Tick-borne diseases

Ticks are abundant in woodlands all across Europe from early spring to late autumn. They live by sucking blood from animals and occasionally bite humans.

Ticks themselves do not cause disease but if a tick is infected with a virus or bacterium, then that pathogen can be transmitted through the tick’s bite and cause disease in humans.

Tick-borne encephalitis (TBE) is a common tick-borne disease in Europe (along with Lyme borreliosis).

Tick-borne diseases

Alkhurma haemorrhagic fever

Alkhurma haemorrhagic fever is a viral haemorrhagic disease reported mainly in Saudi Arabia. Transmission is through tick bites and contact with infected blood.


Information on basesiosis, a disease spread by ticks, with facts, prevention tips, infographics, and tick maps.

Borreliosis (Lyme disease)

Borreliosis, also known as Lyme disease, is transmitted by the bite of infected ticks. Most cases can be treated with antibiotics. No vaccine is available.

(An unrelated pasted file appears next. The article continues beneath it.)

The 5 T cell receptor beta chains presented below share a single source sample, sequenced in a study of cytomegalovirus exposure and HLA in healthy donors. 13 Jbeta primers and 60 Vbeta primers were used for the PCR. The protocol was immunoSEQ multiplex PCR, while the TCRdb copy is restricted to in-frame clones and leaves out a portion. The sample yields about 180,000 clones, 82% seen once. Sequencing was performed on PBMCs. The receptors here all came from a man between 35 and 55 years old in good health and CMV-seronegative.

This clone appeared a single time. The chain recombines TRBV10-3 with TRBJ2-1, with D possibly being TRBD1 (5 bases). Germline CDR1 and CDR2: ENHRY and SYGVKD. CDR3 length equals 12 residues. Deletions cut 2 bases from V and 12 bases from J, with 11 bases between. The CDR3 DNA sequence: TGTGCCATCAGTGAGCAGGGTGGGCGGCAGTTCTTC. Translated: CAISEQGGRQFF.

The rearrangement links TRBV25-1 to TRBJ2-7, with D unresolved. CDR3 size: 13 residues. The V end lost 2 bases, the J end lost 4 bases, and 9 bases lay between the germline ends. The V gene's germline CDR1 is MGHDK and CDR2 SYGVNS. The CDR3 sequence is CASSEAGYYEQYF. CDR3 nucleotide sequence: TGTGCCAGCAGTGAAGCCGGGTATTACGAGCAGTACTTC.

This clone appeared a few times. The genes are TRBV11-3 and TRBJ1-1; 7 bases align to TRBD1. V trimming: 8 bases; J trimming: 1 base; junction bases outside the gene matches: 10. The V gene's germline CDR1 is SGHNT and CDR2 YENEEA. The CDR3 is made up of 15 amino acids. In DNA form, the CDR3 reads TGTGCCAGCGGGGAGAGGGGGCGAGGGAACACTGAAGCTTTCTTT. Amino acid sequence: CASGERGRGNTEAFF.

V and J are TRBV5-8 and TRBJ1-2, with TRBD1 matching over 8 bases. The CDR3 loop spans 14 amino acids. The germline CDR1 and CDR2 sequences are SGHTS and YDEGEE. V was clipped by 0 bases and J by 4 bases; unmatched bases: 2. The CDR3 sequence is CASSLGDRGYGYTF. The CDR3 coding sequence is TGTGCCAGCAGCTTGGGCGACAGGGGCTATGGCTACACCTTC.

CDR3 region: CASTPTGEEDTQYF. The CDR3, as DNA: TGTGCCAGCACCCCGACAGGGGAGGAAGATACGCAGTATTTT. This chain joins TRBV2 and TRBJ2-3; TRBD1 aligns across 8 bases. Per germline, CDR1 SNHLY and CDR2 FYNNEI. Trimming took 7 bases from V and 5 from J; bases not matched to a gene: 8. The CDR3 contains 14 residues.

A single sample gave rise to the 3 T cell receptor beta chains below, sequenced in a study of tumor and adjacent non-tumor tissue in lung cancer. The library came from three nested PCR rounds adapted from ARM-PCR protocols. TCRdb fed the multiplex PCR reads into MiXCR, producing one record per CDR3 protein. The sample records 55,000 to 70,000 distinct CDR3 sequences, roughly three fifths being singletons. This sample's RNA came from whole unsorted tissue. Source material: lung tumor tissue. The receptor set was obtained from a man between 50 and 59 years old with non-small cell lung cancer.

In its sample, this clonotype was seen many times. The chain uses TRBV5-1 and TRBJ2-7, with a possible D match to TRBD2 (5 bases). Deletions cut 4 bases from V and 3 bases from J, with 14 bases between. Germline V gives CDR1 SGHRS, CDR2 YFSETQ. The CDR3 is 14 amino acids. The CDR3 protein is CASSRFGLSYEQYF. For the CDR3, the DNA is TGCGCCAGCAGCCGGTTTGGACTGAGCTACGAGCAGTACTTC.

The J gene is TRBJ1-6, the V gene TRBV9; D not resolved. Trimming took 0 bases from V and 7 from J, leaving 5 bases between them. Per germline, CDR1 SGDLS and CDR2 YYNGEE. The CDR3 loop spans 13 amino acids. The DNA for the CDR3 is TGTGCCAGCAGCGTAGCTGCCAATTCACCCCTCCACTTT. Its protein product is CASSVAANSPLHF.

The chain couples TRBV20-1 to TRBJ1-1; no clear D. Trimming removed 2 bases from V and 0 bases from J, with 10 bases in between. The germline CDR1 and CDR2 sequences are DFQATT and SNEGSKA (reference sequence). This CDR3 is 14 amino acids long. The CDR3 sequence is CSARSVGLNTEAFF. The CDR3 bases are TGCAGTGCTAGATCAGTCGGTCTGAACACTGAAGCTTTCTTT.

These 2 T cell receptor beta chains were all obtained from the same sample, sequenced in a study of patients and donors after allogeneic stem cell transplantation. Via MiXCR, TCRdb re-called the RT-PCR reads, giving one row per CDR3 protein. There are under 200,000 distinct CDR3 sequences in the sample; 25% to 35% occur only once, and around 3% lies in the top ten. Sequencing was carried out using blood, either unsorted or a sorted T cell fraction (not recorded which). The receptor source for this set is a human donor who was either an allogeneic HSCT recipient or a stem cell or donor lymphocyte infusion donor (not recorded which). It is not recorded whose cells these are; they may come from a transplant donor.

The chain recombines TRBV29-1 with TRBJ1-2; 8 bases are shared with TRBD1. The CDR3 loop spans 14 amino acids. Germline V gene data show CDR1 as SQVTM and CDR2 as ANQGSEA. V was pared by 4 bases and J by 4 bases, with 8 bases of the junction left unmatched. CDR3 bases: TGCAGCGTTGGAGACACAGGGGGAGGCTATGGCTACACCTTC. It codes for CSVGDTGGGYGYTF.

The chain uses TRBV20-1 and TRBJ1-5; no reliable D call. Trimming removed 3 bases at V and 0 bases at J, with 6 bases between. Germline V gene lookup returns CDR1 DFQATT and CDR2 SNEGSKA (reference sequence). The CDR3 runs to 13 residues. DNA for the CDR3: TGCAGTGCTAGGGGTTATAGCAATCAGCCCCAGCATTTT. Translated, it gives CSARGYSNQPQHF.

Human granulocytic anaplasmosis

Human granulocytic anaplasmosis (HGA) is a tick-borne infection caused by the bacterium Anaplasma phagocytophilum, a small bacterium infecting typically neutrophils transmitted by Ixodes ticks.


Rickettsiosis/rickettsioses are a group of diseases generally caused by species of Rickettsia. Most of the Rickettsioses are transmitted by ticks.

Tick-borne encephalitis

Tickborne encephalitis (TBE) is a viral infectious disease that attacks the central nervous system and can result in long-term neurological symptoms, and even death.

Tick-borne relapsing fever

Tick-borne relapsing fever is transmitted to humans through the bite of infected soft ticks. The disease is characterised by relapsing or recurring episodes of fever, often accompanied by headache, muscle and joint aches and nausea.